Canker Sore

0
5377

Definition

The scar of Kanka, also called Aphthous ulcer, is a small and shallow lesion occurring in the soft tissue in the mouth and the base of the gingiva. Unlike a cold wound, oralitis does not appear on the surface of your lip, it is not infectious. They may hurt, but it makes it hard to eat and talk.

The scars of most ulcers disappear in 1 or 2 weeks. If you feel unusually large and painful ulcers or ulcers are unlikely to heal, ask your doctor or dentist.

Symptoms

The wounds of most ulcers are round or elliptical and have a white or yellow center and a red borderline. It is formed in your mouth, above or below your tongue, inside your cheek or lip, the gingival base, or your soft palate. Before erosion actually appears, you may feel a burning sensation or a burning sensation on 1 or 2 days.

There are several types of ulcers, including minor, major and herpetiform scars.

Minor Cancus Scratch

Minor ulcer pain is the most common:

  • It is usually small
  • It is an oval shape with a red side.
  • Scarless healing in 1 to 2 weeks

Main ulcer

The main ulcer pain is not very common:

  • Bigger and deeper than minor wounds
  • Normally it is rounded with the defined rule, but it can have irregular edges if it is very large
  • Can be very painful
  • It took six weeks to heal and may leave a wide range of scars

Herpes like ulcer

Herpes-like ulcer erosion is rare, usually occurs in later stages, but not due to herpes virus infection. Scars of these ulcers:

Pinpoint size
Often it occurs in 10 to 100 ulcerated masses, but it may merge with one large ulcer
Have irregular edges
Scarless healing in 1 to 2 weeks

When going to see a doctor

If you have experience, please consult your doctor.

  • Abnormally large ulcer
  • Recurrent scars, those that develop before the old is healed, or those that occur frequently
  • Persistent pain lasts more than 2 weeks
  • Scratches stretching to the lips themselves (vermillion border)
  • Pain that can not be controlled with self-care measures
  • Extremely difficult meals and drinks
  • High fever and ulcer pain
  • If you have a sharp tooth surface or dental utensil that appears to cause a wound please consult a dentist.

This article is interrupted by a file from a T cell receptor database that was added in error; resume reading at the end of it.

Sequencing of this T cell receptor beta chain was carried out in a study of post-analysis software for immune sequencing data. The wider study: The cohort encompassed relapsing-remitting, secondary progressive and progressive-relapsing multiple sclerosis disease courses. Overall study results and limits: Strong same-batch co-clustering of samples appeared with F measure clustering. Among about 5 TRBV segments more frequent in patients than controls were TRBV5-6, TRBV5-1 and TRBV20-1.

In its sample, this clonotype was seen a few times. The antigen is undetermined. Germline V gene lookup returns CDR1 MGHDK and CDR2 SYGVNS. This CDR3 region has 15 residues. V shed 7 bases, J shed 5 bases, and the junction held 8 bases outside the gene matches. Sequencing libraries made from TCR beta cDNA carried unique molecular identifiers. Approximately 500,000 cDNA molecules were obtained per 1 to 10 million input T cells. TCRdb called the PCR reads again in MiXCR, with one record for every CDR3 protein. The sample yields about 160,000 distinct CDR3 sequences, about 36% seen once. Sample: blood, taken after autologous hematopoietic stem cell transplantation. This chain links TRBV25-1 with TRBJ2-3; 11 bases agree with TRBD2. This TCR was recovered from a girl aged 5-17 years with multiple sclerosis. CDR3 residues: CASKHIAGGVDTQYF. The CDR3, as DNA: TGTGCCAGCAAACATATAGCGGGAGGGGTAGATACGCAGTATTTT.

Causes

Researchers believe that multiple factors contribute to the outbreak even for the same person, but the exact cause of the ulcer is unknown.

The possible triggers of oralitis are as follows.

  • Dent injuries to the mouth from dental surgery, excessive brushing, sports accident, or accidental cheek bites
  • Toothpaste containing sodium lauryl sulfate and oral cleanser
  • Sensitivity of food to chocolate, coffee, strawberry, eggs, nuts, cheese, spicy or acidic foods in particular
  • Vitamin B-12, zinc, folic acid (folic acid) or iron deficient diet
  • Allergic reaction to specific bacteria in mouth
  • Helicobacter pylori, the same bacterium that causes peptic ulcer
  • Hormonal shift during menstruation
    Emotional stress
  • Also, due to certain conditions and diseases such as the following,

 

  • Celiac disease, severe bowel disorders caused by sensitivity to gluten, proteins found in most cereals
  • Inflammatory bowel diseases such as Crohn’s disease and ulcerative colitis
  • Behcet’s disease, rare diseases causing inflammation throughout the body including the mouth
  • Immunodeficiency system that attacks healthy cells in
  • the mouth, not pathogens such as viruses and bacteria
    HIV / AIDS suppresses the immune system
  • Unlike cold wounds, ulcer pain is not associated with herpesvirus infections.

Risk Factors

Everyone has the possibility of developing stomatitis. However, they occur more frequently in teens and young adults and are more common in women.

Patients with frequent recurrent ulcerative colitis have a family history of this disease. This may be due to genetic or common factors within the environment, such as specific foods and allergens.

 

SHARE
Previous articleOral Thrush
Next articleCarbon Monoxide Poisoning

LEAVE A REPLY

Please enter your comment!
Please enter your name here